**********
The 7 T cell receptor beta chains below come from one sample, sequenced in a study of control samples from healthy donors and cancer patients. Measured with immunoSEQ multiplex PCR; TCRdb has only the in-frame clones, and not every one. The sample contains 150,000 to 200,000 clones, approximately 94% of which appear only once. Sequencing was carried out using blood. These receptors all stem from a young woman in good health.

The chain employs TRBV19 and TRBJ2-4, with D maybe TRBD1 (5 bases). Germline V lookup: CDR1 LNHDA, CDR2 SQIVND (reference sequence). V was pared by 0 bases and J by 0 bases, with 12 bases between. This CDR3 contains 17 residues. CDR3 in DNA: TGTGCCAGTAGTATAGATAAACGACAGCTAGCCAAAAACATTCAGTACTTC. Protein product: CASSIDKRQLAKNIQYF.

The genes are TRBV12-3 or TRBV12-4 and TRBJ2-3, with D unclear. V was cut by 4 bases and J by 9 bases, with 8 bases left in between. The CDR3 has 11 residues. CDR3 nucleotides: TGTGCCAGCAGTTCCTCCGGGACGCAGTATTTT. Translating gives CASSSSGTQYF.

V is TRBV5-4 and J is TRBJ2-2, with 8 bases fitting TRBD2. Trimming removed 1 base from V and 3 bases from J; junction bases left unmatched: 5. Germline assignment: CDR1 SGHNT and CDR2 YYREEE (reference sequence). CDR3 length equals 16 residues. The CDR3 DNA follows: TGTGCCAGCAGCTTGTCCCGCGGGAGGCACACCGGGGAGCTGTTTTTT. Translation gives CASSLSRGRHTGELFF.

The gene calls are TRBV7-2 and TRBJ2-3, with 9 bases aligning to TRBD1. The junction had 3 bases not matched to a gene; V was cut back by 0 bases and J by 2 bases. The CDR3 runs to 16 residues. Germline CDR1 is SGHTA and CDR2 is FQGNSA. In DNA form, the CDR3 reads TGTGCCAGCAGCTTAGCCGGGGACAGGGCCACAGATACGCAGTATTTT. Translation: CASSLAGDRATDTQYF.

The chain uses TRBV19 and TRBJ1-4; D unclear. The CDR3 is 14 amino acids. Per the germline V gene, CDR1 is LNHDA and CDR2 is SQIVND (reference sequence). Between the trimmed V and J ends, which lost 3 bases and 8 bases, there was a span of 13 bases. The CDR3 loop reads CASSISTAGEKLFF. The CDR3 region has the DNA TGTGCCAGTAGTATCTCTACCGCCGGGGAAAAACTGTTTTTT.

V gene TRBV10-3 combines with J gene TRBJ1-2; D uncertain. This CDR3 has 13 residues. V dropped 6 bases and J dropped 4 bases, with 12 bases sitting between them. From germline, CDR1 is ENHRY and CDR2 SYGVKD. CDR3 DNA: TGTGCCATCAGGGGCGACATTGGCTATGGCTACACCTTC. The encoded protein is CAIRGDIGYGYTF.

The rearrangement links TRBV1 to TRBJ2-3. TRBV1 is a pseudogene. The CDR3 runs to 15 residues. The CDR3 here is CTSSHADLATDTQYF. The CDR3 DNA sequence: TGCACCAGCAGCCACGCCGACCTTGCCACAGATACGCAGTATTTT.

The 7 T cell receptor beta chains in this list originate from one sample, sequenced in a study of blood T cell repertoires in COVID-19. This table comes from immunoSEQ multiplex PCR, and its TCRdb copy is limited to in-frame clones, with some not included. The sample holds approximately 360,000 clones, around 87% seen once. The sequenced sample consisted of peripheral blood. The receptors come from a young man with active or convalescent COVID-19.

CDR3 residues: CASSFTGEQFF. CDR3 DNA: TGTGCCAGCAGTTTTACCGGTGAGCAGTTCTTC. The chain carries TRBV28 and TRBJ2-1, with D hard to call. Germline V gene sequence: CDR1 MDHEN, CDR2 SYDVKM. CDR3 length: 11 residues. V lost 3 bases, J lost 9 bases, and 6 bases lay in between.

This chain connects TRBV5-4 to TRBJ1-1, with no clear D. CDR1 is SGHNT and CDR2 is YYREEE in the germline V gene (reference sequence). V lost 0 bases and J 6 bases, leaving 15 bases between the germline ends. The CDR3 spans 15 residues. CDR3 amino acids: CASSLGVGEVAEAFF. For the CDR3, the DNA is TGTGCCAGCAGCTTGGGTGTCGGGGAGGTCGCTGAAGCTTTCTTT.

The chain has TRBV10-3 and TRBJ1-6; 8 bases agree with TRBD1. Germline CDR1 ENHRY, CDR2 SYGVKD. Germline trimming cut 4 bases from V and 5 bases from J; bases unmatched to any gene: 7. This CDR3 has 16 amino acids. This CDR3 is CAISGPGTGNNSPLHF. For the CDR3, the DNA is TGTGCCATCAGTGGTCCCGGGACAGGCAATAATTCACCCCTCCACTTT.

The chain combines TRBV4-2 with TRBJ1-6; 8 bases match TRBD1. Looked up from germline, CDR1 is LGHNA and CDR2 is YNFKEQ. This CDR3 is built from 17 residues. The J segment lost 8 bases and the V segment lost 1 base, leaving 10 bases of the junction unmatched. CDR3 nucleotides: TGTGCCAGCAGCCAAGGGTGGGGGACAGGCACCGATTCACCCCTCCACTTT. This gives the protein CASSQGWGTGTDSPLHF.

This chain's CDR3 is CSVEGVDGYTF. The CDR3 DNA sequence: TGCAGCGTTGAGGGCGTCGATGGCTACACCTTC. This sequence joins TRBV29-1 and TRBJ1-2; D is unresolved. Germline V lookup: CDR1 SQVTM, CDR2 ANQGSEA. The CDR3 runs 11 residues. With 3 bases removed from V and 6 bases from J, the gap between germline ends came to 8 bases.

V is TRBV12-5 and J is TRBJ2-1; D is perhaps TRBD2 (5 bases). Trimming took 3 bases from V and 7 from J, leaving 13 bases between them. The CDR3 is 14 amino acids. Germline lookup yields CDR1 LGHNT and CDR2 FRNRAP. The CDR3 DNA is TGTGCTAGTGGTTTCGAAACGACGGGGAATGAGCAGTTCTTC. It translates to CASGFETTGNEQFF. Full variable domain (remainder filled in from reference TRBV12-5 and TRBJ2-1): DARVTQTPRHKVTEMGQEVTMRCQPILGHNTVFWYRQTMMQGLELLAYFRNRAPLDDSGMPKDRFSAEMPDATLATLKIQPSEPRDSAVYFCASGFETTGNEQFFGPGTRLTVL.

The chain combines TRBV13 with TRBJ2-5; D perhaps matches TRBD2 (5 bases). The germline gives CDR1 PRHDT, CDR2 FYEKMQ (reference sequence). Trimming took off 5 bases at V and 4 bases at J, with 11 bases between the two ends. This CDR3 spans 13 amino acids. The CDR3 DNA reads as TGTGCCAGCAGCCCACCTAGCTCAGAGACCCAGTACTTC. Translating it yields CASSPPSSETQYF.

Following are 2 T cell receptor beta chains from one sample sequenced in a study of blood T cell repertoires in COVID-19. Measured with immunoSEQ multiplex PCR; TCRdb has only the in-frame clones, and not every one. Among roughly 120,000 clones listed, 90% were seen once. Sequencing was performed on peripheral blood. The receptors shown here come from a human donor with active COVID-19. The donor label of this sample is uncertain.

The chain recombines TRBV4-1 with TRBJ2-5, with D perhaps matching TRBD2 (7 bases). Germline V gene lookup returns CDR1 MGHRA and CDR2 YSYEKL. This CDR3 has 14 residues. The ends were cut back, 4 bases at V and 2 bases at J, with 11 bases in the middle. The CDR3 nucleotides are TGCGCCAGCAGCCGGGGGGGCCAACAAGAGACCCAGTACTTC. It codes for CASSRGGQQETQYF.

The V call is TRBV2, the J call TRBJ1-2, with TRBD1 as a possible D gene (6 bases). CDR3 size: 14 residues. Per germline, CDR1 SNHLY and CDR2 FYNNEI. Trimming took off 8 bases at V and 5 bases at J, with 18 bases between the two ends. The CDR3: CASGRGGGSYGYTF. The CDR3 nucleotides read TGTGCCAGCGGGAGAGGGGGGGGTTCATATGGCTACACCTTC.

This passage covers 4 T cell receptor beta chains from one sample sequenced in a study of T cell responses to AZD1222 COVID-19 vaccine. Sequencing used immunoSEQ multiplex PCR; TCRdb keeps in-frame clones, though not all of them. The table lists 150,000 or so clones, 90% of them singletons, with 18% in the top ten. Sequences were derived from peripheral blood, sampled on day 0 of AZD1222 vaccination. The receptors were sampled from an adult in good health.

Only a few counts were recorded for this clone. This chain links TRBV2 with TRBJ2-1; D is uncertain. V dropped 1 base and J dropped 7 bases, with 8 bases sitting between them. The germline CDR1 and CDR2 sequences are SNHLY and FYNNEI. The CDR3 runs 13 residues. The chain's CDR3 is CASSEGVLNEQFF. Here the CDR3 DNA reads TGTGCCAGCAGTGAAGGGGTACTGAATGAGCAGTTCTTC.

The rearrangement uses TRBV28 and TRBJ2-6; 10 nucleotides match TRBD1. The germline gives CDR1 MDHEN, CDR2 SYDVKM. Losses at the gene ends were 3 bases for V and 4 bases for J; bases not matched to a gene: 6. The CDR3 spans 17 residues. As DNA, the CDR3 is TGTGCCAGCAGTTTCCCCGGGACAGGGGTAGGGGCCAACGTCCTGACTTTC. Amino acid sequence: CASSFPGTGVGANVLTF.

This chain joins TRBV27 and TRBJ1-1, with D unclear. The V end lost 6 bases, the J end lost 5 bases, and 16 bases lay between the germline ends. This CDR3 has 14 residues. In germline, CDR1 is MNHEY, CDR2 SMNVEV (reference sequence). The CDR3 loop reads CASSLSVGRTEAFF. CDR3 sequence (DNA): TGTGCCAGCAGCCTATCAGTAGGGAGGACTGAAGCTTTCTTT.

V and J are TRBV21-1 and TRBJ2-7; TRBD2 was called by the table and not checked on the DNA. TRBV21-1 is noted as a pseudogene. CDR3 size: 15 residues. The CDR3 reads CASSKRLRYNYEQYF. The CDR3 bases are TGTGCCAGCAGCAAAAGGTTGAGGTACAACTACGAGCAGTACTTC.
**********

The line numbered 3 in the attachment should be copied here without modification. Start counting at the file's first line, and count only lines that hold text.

The genes are TRBV12-3 or TRBV12-4 and TRBJ2-3, with D unclear. V was cut by 4 bases and J by 9 bases, with 8 bases left in between. The CDR3 has 11 residues. CDR3 nucleotides: TGTGCCAGCAGTTCCTCCGGGACGCAGTATTTT. Translating gives CASSSSGTQYF.